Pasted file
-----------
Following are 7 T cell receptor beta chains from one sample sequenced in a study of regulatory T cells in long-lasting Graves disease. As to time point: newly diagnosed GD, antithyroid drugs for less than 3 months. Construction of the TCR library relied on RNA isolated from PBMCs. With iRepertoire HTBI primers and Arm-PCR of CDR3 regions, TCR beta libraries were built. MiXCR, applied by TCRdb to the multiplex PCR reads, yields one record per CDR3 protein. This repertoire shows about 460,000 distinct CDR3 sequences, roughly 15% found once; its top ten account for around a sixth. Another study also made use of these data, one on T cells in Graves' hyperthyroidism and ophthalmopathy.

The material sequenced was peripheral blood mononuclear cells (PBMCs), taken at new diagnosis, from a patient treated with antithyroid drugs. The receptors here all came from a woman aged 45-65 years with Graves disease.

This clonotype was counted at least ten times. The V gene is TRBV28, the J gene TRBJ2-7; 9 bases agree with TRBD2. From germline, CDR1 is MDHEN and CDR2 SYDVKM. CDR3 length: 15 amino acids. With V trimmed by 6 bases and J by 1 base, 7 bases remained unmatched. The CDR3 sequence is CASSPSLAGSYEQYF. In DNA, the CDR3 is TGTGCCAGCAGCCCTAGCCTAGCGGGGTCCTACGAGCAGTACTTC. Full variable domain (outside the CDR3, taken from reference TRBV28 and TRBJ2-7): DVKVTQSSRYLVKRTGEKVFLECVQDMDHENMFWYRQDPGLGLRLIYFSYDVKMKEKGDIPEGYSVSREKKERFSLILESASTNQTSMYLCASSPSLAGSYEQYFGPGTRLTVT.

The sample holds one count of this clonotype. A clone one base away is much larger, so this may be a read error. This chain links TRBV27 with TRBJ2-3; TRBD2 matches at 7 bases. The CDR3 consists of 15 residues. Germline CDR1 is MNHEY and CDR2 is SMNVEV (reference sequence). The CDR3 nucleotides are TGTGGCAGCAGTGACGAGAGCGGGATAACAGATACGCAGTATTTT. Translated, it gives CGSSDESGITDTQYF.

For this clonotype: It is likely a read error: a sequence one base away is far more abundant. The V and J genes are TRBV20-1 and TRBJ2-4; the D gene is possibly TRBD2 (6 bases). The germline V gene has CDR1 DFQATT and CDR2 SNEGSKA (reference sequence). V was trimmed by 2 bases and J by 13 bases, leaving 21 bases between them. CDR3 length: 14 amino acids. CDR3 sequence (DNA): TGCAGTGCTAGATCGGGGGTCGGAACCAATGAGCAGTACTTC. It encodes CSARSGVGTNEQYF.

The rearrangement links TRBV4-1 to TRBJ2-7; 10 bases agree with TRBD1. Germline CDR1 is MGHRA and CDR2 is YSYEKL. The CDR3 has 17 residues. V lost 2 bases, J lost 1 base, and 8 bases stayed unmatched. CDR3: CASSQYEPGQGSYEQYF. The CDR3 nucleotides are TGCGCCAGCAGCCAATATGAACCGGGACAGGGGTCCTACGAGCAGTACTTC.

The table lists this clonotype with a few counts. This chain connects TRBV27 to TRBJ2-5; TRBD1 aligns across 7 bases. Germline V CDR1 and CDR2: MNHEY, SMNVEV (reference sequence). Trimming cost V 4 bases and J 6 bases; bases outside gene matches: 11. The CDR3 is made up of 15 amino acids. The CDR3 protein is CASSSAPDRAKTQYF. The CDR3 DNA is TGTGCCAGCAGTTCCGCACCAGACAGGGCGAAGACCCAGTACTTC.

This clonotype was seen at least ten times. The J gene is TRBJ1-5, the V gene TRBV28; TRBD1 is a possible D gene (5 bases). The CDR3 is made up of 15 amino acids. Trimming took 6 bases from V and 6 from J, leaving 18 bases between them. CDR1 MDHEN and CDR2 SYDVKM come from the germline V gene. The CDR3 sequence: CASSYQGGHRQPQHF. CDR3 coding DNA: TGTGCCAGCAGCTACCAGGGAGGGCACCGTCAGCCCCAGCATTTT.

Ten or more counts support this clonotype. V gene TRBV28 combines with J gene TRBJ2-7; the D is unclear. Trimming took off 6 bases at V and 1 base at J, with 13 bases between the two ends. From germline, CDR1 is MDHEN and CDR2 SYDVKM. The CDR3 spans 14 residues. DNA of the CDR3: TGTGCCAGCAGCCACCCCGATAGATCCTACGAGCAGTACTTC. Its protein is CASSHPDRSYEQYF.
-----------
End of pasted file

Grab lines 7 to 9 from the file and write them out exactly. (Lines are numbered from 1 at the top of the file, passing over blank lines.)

The table lists this clonotype with a few counts. This chain connects TRBV27 to TRBJ2-5; TRBD1 aligns across 7 bases. Germline V CDR1 and CDR2: MNHEY, SMNVEV (reference sequence). Trimming cost V 4 bases and J 6 bases; bases outside gene matches: 11. The CDR3 is made up of 15 amino acids. The CDR3 protein is CASSSAPDRAKTQYF. The CDR3 DNA is TGTGCCAGCAGTTCCGCACCAGACAGGGCGAAGACCCAGTACTTC.

This clonotype was seen at least ten times. The J gene is TRBJ1-5, the V gene TRBV28; TRBD1 is a possible D gene (5 bases). The CDR3 is made up of 15 amino acids. Trimming took 6 bases from V and 6 from J, leaving 18 bases between them. CDR1 MDHEN and CDR2 SYDVKM come from the germline V gene. The CDR3 sequence: CASSYQGGHRQPQHF. CDR3 coding DNA: TGTGCCAGCAGCTACCAGGGAGGGCACCGTCAGCCCCAGCATTTT.

Ten or more counts support this clonotype. V gene TRBV28 combines with J gene TRBJ2-7; the D is unclear. Trimming took off 6 bases at V and 1 base at J, with 13 bases between the two ends. From germline, CDR1 is MDHEN and CDR2 SYDVKM. The CDR3 spans 14 residues. DNA of the CDR3: TGTGCCAGCAGCCACCCCGATAGATCCTACGAGCAGTACTTC. Its protein is CASSHPDRSYEQYF.